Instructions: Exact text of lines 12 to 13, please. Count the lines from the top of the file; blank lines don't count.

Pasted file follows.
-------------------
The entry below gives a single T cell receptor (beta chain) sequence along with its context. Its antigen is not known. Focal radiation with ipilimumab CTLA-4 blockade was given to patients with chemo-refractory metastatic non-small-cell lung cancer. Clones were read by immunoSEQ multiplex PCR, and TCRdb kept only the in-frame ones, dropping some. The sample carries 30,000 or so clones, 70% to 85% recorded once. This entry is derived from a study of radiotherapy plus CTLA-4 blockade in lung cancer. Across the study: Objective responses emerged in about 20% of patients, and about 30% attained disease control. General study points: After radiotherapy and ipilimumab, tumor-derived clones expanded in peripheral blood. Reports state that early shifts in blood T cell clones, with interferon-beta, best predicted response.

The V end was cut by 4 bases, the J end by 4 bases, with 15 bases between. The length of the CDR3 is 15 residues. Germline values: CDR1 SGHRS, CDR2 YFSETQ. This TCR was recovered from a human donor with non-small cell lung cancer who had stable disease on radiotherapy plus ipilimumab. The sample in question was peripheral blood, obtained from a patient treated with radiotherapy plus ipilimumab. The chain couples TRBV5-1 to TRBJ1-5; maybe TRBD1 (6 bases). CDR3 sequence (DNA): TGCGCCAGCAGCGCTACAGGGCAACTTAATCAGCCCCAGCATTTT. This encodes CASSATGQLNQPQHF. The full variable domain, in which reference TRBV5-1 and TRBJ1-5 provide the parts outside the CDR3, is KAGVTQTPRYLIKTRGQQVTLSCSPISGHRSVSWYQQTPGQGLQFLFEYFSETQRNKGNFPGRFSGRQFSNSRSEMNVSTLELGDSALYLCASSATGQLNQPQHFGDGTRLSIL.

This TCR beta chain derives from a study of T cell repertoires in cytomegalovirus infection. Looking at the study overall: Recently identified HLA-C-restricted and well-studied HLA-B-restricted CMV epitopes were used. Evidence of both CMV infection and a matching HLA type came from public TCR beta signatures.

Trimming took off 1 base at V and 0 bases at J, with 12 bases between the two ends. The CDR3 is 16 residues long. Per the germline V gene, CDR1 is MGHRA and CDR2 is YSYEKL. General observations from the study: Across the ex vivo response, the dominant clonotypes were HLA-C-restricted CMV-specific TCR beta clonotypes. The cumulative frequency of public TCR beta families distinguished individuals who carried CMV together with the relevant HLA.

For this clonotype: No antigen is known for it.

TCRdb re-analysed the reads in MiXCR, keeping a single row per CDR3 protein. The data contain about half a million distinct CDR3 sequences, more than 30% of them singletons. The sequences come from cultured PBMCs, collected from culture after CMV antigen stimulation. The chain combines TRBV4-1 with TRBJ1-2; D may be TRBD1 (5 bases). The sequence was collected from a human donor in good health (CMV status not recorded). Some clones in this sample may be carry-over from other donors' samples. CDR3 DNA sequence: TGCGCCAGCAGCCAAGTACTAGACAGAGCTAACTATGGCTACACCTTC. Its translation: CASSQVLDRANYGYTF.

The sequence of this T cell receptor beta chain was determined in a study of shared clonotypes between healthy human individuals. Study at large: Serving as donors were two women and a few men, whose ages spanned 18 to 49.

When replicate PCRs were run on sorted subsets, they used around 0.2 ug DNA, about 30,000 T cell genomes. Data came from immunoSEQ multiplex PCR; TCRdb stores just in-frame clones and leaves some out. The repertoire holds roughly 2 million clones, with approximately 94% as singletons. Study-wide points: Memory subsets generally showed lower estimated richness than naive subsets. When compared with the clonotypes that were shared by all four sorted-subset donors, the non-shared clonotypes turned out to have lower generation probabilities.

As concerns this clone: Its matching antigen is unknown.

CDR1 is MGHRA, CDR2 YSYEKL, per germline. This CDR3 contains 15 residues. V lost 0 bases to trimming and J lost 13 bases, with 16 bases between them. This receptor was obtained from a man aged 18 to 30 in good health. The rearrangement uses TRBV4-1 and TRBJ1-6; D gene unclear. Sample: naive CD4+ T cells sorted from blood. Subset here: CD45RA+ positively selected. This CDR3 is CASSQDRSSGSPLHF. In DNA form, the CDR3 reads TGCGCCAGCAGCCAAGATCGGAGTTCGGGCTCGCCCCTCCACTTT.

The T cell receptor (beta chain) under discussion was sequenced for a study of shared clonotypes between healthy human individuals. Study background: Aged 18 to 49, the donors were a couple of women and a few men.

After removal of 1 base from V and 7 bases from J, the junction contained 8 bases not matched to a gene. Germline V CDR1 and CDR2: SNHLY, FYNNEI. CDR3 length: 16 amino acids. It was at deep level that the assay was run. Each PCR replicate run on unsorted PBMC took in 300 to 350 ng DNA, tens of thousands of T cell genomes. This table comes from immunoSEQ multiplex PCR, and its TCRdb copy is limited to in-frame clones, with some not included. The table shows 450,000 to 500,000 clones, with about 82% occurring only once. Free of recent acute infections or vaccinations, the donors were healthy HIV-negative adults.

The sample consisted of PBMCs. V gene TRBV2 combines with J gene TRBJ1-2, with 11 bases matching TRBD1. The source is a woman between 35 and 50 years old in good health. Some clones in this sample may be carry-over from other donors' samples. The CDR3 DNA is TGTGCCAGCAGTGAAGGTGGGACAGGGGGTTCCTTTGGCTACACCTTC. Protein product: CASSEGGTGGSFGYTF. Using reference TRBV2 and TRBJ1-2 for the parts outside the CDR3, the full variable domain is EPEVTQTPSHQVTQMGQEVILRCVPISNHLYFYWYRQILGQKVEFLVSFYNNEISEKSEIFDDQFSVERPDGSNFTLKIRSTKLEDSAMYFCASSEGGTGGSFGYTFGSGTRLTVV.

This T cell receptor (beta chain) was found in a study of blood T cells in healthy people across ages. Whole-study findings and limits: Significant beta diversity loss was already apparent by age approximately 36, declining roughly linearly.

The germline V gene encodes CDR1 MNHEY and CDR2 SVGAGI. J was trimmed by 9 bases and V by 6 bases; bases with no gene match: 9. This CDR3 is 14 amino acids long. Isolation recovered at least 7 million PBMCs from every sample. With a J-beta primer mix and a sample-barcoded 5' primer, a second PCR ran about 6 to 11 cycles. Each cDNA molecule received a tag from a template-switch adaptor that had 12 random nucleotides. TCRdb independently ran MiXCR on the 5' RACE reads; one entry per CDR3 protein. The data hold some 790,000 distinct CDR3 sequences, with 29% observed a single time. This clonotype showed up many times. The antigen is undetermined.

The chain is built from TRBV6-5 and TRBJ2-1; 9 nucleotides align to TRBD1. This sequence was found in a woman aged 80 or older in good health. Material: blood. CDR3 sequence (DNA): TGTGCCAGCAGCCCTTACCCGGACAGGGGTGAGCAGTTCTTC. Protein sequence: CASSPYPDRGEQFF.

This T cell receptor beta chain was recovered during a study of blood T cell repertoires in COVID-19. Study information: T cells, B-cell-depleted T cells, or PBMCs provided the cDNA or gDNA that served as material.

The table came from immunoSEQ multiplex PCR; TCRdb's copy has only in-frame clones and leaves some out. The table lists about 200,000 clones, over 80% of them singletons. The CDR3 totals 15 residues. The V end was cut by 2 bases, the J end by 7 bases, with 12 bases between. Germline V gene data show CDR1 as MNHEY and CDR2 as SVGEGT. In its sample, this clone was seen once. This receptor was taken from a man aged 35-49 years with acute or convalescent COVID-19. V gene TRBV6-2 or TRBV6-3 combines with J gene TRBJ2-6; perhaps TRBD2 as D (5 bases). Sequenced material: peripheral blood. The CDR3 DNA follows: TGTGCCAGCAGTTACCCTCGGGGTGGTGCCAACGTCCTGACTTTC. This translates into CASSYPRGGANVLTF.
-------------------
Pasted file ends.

After removal of 1 base from V and 7 bases from J, the junction contained 8 bases not matched to a gene. Germline V CDR1 and CDR2: SNHLY, FYNNEI. CDR3 length: 16 amino acids. It was at deep level that the assay was run. Each PCR replicate run on unsorted PBMC took in 300 to 350 ng DNA, tens of thousands of T cell genomes. This table comes from immunoSEQ multiplex PCR, and its TCRdb copy is limited to in-frame clones, with some not included. The table shows 450,000 to 500,000 clones, with about 82% occurring only once. Free of recent acute infections or vaccinations, the donors were healthy HIV-negative adults.

The sample consisted of PBMCs. V gene TRBV2 combines with J gene TRBJ1-2, with 11 bases matching TRBD1. The source is a woman between 35 and 50 years old in good health. Some clones in this sample may be carry-over from other donors' samples. The CDR3 DNA is TGTGCCAGCAGTGAAGGTGGGACAGGGGGTTCCTTTGGCTACACCTTC. Protein product: CASSEGGTGGSFGYTF. Using reference TRBV2 and TRBJ1-2 for the parts outside the CDR3, the full variable domain is EPEVTQTPSHQVTQMGQEVILRCVPISNHLYFYWYRQILGQKVEFLVSFYNNEISEKSEIFDDQFSVERPDGSNFTLKIRSTKLEDSAMYFCASSEGGTGGSFGYTFGSGTRLTVV.